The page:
You can run a race, hit a museum, shoot off a rocket or count down to the moment 50 years ago that Neil Armstrong first stepped foot on the moon.
There's no shortage of events and exhibits celebrating the historic moon landing. Museums, galleries, concert halls, movie theaters and towns with an Apollo 11 connection will be marking the anniversary over the next few weeks, particularly for the July 16 launch, July 20 moon landing and July 24 splashdown.
In downtown Wapakoneta, Ohio — Armstrong's birthplace — the festivities include the Moon Festival Pageant, a Run to the Moon race and a "Wink at the Moon" concert, a nod to his family's request after Armstrong died in 2012.
In Huntsville, Alabama, where the Saturn V rocket was developed, there'll be dancing in the streets. Residents will moonwalk down the roads of "Rocket City," reliving the day they danced in the streets in 1969.
The U.S. Space and Rocket Center is also going for a world record. On July 16 at 8:32 a.m. local time, exactly 50 years after Apollo 11 astronauts blasted off for the moon, the museum will attempt to set a Guinness World Record by launching 5,000 model rockets simultaneously.
"It's going to be epic," said Pat Ammons, spokeswoman for the museum and its popular space camp. The cardboard rockets will be set up in circles representing the five F-1 engines that propelled Saturn V into space.
The museum has also invited space fans around the world to launch their own rockets that day. So far, people from 29 countries have joined, including Argentina, Vietnam and China, Ammons said.
NASA will mark the occasion on the eve of the landing anniversary with a live, 1½-hour broadcast on NASA TV from several sites, including Kennedy Space Center in Florida, the launch site for Apollo 11 crew of Armstrong, Buzz Aldrin and Michael Collins.
The Astronaut Scholarship Foundation is throwing an astronaut golf tournament, astronaut parade and astronaut pub crawl in Florida. And there's nowhere better to learn about the moon landing than the Wings Over the Rockies Air and Space Museum's weeklong "Apollopalooza " in Denver.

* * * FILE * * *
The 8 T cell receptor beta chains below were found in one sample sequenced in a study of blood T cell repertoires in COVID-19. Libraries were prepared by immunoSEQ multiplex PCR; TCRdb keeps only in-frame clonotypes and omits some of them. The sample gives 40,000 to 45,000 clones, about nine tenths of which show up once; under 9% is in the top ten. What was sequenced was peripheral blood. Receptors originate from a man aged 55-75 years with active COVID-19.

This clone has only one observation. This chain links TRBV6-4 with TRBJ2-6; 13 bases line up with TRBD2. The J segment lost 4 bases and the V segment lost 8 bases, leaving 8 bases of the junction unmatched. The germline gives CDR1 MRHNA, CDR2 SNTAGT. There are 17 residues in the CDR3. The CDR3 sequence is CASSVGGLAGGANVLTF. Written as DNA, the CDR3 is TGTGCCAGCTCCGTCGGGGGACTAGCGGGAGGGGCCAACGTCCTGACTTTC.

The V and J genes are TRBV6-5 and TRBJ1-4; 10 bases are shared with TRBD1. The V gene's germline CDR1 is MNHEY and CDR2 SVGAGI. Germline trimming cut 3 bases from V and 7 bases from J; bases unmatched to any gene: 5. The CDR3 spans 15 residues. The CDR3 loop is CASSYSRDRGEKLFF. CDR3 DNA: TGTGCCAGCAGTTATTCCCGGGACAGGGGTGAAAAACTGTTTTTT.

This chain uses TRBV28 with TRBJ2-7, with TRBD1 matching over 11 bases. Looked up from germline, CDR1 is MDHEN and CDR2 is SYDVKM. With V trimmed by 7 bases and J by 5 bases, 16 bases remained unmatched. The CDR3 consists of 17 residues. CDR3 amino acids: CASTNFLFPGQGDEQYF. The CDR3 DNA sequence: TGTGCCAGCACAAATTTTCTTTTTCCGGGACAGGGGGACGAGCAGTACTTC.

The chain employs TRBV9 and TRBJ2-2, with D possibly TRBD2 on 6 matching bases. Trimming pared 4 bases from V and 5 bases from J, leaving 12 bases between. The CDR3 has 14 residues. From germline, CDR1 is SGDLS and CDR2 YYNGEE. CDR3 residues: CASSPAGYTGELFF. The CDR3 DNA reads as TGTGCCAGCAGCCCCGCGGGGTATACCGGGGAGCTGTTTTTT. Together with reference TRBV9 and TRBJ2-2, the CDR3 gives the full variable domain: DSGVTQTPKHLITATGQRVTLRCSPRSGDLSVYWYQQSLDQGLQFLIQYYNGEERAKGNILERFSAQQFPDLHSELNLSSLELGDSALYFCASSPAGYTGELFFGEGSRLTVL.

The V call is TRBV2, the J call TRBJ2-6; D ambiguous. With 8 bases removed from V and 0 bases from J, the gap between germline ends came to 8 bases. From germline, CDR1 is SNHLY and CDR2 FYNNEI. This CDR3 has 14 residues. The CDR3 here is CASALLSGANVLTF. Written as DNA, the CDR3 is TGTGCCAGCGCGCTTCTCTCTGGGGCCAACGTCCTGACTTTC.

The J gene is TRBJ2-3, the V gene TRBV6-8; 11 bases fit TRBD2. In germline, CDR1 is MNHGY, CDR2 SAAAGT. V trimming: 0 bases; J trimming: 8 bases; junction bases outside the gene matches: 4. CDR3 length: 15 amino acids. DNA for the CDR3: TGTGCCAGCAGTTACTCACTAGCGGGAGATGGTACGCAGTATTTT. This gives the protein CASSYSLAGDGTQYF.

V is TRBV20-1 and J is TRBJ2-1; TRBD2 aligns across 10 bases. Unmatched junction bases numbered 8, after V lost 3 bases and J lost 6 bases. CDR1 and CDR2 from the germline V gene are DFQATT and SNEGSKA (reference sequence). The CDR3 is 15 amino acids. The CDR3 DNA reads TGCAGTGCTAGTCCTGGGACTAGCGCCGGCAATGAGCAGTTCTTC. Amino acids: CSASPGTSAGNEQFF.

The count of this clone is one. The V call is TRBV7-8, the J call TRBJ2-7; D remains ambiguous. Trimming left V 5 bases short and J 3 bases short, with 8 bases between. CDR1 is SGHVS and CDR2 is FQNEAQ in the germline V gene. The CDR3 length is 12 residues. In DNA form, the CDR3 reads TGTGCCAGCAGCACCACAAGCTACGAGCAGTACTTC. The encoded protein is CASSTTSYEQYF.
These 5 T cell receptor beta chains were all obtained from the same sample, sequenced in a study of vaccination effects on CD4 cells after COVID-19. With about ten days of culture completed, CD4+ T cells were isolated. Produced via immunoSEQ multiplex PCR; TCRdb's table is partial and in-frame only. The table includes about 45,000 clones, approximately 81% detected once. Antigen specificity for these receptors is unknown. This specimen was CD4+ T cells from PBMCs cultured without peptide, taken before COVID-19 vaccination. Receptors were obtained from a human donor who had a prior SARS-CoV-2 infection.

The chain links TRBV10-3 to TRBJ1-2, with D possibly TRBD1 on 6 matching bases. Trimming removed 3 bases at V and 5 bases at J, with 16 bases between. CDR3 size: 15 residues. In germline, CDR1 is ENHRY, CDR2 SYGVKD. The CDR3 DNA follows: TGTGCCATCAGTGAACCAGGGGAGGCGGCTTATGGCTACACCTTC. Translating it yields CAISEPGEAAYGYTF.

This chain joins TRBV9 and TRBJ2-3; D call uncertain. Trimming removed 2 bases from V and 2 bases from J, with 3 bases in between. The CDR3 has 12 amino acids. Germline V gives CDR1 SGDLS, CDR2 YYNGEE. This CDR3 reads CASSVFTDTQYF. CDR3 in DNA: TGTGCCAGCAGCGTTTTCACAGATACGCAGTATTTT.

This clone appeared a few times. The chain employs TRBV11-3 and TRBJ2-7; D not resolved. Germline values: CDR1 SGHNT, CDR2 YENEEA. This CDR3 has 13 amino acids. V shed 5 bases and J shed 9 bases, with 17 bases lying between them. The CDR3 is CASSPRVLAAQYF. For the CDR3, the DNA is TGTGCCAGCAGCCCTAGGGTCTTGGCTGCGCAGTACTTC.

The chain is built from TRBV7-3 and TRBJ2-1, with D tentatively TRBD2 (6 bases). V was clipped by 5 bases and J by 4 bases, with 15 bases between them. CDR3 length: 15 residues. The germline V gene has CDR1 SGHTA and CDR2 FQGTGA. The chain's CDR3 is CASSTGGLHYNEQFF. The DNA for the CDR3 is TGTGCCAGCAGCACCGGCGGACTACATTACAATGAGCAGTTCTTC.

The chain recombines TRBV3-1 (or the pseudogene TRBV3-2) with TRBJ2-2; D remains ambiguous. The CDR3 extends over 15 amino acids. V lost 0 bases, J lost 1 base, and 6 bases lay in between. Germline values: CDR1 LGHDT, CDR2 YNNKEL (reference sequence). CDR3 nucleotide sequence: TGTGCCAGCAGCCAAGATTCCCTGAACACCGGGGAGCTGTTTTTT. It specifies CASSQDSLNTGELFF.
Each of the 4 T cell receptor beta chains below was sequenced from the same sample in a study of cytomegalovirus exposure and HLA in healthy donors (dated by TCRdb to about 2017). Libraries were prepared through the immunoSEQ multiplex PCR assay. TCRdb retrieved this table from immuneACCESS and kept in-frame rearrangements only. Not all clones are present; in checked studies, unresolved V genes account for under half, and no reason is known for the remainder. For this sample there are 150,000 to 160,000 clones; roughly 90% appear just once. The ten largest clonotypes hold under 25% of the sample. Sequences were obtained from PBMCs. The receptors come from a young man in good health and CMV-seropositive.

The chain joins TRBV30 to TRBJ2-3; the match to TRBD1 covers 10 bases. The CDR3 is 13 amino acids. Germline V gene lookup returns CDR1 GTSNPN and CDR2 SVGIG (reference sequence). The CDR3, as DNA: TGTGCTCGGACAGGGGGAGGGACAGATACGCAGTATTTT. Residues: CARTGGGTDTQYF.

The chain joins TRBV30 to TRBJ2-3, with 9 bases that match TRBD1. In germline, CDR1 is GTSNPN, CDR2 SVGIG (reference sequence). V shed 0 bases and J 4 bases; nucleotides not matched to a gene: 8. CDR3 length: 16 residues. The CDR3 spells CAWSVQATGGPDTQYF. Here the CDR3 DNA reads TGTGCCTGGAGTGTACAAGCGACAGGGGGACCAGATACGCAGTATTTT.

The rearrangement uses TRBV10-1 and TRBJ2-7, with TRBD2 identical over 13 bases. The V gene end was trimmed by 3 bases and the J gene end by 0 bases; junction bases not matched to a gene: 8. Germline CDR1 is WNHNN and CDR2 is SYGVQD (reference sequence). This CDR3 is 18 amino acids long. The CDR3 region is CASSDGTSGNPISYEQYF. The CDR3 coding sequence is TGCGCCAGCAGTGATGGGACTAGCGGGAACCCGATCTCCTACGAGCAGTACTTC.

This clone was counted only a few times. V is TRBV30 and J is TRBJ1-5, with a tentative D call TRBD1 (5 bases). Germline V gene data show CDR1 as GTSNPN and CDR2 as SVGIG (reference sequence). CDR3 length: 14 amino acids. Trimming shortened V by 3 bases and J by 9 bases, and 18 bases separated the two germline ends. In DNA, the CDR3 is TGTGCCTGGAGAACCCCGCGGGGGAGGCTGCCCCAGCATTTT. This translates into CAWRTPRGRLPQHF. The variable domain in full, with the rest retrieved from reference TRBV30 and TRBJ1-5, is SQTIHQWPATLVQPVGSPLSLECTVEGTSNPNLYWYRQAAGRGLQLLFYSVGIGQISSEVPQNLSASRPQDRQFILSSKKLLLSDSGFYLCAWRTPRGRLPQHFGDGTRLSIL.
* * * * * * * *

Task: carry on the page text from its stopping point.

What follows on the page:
Peanuts character Snoopy will make appearances in his astronaut regalia at Comic Con in San Diego and at Space City in Toulouse, France, for the countdown to man's first steps.
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Can't join Snoopy? NASA's Johnson Space Center in Houston and the Armstrong Museum in Wapakoneta will do public countdowns as well. And as part of their weeklong celebrations on the National Mall, the Smithsonian National Air and Space Museum will host "The Eagle Has Landed," a free late-night celebration with scavenger hunts, stargazing and a countdown.
Some of the world's famous art galleries are also joining in the fun. Iconic and some rare drawings, paintings, films, astronomical instruments, photographs and even cameras that were flown in space will go on display.
New York's Metropolitan Museum of Art will open five galleries bedecked with images of the moon dating from the dawn of photography in the 1830s. And the National Gallery of Art in Washington is putting together an exhibit celebrating a century of lunar photographs including the earliest lunar images by Warren de la Rue and Lewis M. Rutherford.
"It's just extraordinary how magical these photographs are," said art historian and exhibit curator Diane Waggoner.
For a history crash course, theaters and museums are bringing the Apollo 11 mission back to life.
The new IMAX film "Apollo 11: First Steps" combines never-before-seen footage and audio recordings. Starting Monday, PBS started to air its "Chasing the Moon" documentary series. And the Hollywood film "First Man" is available to stream.
The National Air and Space Museum will have Armstrong's refurbished spacesuit out for the first time since 2003. It also put statues of his spacesuit in baseball stadiums around the country. A Smithsonian exhibit featuring the Apollo 11 command module that flew astronauts to the moon is now on display at Seattle's Museum of Flight and travels to Cincinnati this fall.
Beginning July 1, the public could visit NASA's Apollo-era Mission Control in Houston that was recently restored to the way it looked 50 years ago.
"I think it conveys a great history of what humans have been able to accomplish," said Tracy Lamm of Space Center Houston.